Issuing a letter on the case, Deputy Director-General, Xing Gu, said UNESCO would maintain the classification of the massacre case as "ongoing/unresolved" in UNESCO's Observatory of killed journalists, as well as in the upcoming "Director-General's Report on Safety of Journalists and the Danger of Impunity" until a final verdict is reached by the Philippine judicial system.The massacre on November 23, 2009, in Mindanao, the Philippines, resulted in the murder of 58 people in a political convoy, 32 of them journalists.
Mr Xing's letter was issued in response to an appeal submitted on September 12, by various signatories, including the families of the journalists killed in the massacre, media groups, civil society, journalist unions and citizens, to discontinue a plan for the massacre case to be classified by UNESCO as "resolved".
In December 2019, a Philippines court convicted 28 principal suspects and 15 others as accessories to the grizzly murders. However, all verdicts have been appealed and nearly 80 other suspects still remain at large.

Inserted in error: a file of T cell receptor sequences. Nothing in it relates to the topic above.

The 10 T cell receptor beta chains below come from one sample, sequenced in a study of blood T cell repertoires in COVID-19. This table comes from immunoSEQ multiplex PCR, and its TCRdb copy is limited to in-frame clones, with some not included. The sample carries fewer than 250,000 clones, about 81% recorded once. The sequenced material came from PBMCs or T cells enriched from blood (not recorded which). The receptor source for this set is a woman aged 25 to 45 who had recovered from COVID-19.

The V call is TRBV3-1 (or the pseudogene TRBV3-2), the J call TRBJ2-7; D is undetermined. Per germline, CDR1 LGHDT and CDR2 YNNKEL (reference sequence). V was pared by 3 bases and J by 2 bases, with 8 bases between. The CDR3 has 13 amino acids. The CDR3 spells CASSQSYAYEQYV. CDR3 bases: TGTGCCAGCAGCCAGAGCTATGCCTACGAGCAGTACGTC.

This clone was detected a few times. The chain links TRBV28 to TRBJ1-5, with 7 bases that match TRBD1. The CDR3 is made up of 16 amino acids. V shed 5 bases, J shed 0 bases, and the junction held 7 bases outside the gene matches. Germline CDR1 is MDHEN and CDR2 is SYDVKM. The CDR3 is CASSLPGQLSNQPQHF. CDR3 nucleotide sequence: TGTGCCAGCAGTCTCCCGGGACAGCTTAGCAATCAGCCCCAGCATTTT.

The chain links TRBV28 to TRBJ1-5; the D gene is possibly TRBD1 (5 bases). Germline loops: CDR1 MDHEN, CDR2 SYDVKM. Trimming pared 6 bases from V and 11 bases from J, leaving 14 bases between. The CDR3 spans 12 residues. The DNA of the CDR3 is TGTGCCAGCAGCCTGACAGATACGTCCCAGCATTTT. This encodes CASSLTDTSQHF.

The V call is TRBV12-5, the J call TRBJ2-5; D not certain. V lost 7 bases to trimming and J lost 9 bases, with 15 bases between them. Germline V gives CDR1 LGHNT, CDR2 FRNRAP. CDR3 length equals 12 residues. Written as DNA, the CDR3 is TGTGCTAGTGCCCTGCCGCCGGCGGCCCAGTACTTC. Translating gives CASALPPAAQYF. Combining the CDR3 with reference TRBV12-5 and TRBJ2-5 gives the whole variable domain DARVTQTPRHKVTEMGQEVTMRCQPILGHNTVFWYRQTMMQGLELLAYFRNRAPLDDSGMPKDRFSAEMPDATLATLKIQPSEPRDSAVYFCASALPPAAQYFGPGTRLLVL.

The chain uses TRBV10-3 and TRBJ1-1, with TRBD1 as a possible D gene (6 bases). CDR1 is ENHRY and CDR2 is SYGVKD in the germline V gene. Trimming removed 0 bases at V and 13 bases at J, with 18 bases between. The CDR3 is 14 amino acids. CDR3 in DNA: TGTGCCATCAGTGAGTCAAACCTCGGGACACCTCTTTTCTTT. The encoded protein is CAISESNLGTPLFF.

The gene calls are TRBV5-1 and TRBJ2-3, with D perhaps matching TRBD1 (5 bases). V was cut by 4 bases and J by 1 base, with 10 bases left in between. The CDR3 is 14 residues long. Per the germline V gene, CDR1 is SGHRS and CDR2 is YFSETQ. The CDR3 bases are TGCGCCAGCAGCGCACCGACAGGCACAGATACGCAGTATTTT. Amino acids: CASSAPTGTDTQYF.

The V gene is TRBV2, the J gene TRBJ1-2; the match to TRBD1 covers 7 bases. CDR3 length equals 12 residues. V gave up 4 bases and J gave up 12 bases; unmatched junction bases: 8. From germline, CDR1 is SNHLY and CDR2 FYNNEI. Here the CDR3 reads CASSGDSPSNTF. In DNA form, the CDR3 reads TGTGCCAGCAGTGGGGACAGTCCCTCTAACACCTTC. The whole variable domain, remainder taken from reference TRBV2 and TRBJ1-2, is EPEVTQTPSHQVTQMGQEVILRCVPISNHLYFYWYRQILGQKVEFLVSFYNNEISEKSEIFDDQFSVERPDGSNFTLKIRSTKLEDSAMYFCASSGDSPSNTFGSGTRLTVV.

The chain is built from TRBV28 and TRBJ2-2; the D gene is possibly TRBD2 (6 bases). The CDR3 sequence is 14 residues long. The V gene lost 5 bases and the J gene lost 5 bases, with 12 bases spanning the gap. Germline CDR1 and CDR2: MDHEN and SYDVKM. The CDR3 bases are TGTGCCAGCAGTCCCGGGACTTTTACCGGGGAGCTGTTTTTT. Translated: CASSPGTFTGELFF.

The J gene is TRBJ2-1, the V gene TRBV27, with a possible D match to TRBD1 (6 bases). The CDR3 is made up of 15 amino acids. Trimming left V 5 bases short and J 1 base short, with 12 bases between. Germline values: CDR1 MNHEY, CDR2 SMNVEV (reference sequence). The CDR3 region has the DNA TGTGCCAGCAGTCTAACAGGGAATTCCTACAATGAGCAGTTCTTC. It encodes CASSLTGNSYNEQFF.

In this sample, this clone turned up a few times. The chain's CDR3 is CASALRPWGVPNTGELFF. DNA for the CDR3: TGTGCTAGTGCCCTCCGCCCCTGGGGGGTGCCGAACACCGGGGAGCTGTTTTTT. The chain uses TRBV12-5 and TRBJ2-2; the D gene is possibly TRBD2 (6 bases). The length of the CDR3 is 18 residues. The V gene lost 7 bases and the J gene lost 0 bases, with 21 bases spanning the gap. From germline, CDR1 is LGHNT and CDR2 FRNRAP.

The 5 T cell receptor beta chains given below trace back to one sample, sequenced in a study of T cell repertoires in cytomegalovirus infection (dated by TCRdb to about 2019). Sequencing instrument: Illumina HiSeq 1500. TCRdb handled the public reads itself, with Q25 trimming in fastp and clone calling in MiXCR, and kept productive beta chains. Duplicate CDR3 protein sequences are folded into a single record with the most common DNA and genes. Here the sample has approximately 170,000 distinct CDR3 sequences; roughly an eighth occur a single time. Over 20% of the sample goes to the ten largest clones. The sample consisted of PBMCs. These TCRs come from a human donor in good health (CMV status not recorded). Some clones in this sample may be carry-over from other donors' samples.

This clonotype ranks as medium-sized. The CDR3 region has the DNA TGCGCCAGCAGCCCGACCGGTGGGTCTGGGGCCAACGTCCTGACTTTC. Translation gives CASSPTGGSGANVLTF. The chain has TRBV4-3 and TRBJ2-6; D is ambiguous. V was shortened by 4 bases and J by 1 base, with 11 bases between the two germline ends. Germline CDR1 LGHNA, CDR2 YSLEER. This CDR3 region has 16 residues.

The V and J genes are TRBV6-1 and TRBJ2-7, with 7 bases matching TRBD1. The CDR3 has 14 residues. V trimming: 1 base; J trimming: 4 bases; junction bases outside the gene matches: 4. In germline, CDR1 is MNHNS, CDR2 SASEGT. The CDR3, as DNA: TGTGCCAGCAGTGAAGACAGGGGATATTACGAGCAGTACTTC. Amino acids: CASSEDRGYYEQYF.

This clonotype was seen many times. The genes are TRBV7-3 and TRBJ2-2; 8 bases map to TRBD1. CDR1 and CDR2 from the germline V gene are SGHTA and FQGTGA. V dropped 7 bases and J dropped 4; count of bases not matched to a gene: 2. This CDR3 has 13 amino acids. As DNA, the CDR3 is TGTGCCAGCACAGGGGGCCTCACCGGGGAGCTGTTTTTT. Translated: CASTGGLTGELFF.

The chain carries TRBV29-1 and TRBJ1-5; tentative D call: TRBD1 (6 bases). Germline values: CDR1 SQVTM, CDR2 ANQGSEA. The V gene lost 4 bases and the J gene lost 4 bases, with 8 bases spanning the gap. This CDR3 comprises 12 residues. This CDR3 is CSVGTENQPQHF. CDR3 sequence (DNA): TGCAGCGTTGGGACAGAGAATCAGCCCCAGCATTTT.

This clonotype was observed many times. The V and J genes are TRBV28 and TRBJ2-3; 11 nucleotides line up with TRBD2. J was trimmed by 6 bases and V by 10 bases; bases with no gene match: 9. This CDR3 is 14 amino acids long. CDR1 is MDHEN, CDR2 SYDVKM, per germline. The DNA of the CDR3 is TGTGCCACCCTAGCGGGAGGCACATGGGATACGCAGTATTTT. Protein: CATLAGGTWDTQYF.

While there were 58 victims, only 57 murder convictions were handed down in the landmark verdict, excluding photojournalist Reynaldo "Bebot" Momay who the court recognised as a victim even if his body was not found.
The Ampatuan massacre was the worst incident of electoral violence in recent Philippine history and remains the single deadliest attack on journalists globally.
The IFJ and its affiliates welcome the decision of UNESCO and count on the organization to ensure its commitment to end impunity and protect journalists' safety.
Alliance of Independent Journalists - Indonesia
Federation of Nepali Journalists
Free Media Movement – Sri Lanka
Karachi Union of Journalists
Media, Entertainment and Arts Alliance - Australia
National Union of Journalists - Nepal
National Union of Journalists of the Philippines
National Union of Journalists Peninsular Malaysia
Pakistan Federal Union of Journalists
Sri Lanka Working Journalists Association
Timor-Leste Press Union